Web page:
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Delete the words that dilute you

‘Delete the words that dilute you’ is our top proposal writing tip.

As the great writer Elmore Leonard says in his rules for good writing: “Try to leave out the part that readers tend to skip.”

It’s so easy to over-embellish your narrative, without realising how this actually reduces the impact of what you are saying.  Always look at your wording and think objectively what impression it gives to the reader.

For example, while it’s great to show you have targets (continuous improvement etc) don’t habitually write that you ‘strive for’, ‘aim for’, ‘attempt to’ or ‘hope to’ do things. All that does is create an impression of lack of achievement: the opposite of the message you want.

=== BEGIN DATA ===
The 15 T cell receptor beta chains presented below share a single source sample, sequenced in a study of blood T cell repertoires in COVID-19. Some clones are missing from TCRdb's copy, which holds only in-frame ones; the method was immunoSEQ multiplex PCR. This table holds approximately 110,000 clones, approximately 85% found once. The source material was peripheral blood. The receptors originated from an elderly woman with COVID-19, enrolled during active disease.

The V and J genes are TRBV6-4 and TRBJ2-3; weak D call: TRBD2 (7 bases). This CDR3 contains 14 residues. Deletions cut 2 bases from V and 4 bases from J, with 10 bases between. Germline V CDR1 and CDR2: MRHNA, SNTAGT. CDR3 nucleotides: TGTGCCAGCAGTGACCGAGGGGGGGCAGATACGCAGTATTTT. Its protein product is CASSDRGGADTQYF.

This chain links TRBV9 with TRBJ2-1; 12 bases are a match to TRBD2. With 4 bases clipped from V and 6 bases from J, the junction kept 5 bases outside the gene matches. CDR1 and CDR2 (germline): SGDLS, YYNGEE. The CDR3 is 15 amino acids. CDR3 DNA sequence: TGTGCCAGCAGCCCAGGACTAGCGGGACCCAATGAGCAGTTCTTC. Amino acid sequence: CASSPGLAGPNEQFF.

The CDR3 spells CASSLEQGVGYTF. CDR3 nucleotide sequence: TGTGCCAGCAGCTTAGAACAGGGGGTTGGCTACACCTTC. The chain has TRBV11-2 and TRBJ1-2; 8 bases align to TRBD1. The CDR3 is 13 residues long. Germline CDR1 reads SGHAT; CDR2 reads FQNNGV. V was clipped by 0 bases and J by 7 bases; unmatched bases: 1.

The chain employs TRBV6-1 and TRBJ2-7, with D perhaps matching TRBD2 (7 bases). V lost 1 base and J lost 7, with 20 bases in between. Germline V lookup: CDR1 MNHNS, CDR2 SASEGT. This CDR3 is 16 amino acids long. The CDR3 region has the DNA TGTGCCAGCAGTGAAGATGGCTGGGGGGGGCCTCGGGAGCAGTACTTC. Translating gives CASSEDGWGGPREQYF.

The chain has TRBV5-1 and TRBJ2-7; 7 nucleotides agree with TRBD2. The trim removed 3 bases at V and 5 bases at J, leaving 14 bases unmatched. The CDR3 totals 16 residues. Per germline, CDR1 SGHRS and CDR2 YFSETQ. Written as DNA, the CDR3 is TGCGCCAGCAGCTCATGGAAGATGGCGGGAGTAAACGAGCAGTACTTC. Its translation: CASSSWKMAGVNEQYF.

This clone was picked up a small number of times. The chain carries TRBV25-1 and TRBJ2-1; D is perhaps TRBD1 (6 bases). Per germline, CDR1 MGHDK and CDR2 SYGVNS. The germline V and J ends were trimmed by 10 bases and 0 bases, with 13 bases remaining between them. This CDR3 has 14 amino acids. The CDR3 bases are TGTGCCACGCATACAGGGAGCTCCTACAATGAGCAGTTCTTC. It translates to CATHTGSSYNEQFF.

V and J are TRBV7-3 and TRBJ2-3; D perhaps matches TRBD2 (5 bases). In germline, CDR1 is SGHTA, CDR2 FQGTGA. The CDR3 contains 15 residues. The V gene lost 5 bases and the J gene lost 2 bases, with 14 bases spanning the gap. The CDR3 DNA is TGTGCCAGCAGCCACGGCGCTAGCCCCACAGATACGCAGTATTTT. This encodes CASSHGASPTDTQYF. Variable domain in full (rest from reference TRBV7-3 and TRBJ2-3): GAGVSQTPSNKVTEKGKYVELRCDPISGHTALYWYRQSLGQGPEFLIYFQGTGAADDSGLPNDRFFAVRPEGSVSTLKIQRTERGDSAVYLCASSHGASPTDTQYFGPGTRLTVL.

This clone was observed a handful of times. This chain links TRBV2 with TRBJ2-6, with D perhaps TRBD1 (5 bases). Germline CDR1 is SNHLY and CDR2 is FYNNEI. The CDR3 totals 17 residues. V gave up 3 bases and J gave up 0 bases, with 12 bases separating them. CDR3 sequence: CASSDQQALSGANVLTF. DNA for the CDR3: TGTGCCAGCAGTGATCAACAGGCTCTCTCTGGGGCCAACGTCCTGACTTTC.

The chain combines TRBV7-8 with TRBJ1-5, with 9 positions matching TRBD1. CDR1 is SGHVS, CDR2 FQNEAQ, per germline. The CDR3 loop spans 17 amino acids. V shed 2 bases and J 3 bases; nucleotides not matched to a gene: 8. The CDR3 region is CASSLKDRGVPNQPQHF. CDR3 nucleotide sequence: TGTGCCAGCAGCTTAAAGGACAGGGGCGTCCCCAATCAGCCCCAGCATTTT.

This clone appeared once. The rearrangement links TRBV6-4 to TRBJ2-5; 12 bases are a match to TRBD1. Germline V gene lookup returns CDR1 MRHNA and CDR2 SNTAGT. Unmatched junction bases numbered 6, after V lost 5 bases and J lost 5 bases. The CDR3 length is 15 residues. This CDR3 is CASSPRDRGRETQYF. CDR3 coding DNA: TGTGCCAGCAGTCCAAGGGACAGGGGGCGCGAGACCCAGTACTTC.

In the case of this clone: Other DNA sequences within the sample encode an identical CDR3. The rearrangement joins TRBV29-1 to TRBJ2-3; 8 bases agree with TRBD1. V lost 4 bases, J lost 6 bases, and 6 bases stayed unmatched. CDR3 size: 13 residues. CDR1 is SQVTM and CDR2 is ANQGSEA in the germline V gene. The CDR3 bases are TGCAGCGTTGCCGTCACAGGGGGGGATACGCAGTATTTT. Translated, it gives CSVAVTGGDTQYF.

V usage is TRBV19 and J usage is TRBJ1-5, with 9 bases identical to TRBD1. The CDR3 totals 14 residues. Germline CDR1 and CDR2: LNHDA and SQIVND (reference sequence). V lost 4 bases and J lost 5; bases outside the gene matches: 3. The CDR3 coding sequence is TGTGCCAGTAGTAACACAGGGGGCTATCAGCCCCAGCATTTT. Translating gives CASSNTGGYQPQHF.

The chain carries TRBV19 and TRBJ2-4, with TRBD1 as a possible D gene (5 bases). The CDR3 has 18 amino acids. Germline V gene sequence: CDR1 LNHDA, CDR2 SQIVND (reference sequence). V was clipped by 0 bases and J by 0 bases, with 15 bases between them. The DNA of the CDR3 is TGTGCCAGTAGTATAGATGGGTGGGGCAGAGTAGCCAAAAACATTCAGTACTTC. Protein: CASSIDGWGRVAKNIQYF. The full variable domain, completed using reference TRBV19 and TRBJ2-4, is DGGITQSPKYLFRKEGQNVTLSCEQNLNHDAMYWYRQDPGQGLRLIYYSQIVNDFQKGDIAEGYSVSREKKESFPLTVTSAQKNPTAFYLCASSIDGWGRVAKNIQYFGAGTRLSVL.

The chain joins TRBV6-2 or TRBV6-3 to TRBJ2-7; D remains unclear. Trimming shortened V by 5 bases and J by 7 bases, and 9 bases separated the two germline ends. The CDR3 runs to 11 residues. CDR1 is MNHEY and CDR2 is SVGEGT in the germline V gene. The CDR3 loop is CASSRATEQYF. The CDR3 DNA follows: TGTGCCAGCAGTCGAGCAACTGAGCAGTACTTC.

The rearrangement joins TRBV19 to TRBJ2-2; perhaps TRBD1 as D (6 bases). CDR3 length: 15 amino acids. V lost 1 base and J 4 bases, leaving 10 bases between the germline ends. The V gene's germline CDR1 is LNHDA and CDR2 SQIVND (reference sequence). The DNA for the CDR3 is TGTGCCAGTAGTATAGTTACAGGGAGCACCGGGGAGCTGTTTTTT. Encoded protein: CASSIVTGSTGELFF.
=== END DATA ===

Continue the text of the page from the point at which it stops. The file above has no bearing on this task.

Writing like that comes across as tentative and frankly limiting. After all, would YOU want to work with someone who is always hoping, aiming, striving to get to something … or will you look for the people who have actually achieved something and can help you do that too?  You know the answer… so put yourself in the place of your clients when you write.

Another example: deleting qualifiers such as ‘very’.  That might surprise those of you who think surely ‘very’ must add strength to the phrase?  Delete it wherever you find it – and see what we mean.  Your wording will be stronger and have more impact.

When they asked Michaelangelo how he created the statue of David, he said:

“It’s easy – you just chip away the bits that don’t look like David.”

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